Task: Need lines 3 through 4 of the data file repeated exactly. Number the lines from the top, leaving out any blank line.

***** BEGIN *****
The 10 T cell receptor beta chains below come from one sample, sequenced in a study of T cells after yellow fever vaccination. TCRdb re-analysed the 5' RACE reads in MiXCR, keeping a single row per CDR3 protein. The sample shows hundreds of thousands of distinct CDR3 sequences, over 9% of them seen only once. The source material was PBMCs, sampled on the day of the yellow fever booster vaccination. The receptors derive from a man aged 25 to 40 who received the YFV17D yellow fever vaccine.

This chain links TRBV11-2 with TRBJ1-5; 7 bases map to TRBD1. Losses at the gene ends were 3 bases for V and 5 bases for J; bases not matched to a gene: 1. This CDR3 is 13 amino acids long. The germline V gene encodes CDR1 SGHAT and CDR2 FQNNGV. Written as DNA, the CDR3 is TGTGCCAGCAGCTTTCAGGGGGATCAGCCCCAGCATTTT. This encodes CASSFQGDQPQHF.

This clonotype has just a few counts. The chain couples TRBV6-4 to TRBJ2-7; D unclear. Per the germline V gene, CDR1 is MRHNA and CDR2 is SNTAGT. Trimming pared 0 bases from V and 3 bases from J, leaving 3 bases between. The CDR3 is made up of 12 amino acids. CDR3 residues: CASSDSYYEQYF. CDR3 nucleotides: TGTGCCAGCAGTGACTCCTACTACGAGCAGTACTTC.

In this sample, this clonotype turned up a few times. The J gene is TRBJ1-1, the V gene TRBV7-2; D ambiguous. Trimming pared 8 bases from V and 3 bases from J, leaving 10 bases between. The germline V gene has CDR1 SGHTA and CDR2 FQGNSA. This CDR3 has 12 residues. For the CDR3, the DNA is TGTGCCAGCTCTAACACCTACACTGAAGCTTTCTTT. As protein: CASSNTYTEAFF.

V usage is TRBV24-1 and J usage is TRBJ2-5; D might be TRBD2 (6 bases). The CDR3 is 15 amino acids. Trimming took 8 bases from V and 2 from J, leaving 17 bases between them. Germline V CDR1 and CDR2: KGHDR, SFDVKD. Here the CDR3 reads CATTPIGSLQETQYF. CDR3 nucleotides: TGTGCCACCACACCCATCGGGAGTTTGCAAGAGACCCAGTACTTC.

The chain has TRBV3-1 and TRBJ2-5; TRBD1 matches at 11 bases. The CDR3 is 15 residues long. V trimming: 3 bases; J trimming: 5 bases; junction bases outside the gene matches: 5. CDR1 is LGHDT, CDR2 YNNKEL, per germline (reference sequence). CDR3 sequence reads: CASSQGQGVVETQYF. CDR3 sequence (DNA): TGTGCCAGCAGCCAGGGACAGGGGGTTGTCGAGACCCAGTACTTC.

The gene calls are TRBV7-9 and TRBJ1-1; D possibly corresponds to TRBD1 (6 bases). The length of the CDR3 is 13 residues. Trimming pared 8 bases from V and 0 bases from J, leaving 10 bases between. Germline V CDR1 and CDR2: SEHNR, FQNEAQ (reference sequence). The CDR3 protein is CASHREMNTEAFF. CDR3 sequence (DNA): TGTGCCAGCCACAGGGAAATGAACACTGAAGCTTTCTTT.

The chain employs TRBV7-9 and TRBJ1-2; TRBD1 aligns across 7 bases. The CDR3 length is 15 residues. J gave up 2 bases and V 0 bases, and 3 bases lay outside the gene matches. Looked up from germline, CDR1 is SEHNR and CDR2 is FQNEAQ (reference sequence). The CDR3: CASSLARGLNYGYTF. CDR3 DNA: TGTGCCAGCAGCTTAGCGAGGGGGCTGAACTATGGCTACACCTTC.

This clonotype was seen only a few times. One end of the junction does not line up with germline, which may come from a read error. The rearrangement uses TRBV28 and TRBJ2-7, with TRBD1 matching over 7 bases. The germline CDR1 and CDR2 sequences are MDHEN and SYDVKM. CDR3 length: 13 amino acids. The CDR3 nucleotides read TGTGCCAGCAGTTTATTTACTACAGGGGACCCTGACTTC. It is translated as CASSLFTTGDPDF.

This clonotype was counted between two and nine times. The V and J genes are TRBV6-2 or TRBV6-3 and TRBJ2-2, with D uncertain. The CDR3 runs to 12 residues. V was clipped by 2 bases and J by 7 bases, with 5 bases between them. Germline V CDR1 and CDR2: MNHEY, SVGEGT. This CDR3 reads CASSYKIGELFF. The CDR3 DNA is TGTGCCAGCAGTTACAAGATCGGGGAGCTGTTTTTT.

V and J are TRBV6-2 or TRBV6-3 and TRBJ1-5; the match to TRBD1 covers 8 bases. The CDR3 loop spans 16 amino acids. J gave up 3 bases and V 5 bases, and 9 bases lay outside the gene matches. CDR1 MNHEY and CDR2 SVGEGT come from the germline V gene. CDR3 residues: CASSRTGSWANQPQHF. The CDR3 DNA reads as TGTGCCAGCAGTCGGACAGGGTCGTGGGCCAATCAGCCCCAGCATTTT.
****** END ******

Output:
This clonotype has just a few counts. The chain couples TRBV6-4 to TRBJ2-7; D unclear. Per the germline V gene, CDR1 is MRHNA and CDR2 is SNTAGT. Trimming pared 0 bases from V and 3 bases from J, leaving 3 bases between. The CDR3 is made up of 12 amino acids. CDR3 residues: CASSDSYYEQYF. CDR3 nucleotides: TGTGCCAGCAGTGACTCCTACTACGAGCAGTACTTC.

In this sample, this clonotype turned up a few times. The J gene is TRBJ1-1, the V gene TRBV7-2; D ambiguous. Trimming pared 8 bases from V and 3 bases from J, leaving 10 bases between. The germline V gene has CDR1 SGHTA and CDR2 FQGNSA. This CDR3 has 12 residues. For the CDR3, the DNA is TGTGCCAGCTCTAACACCTACACTGAAGCTTTCTTT. As protein: CASSNTYTEAFF.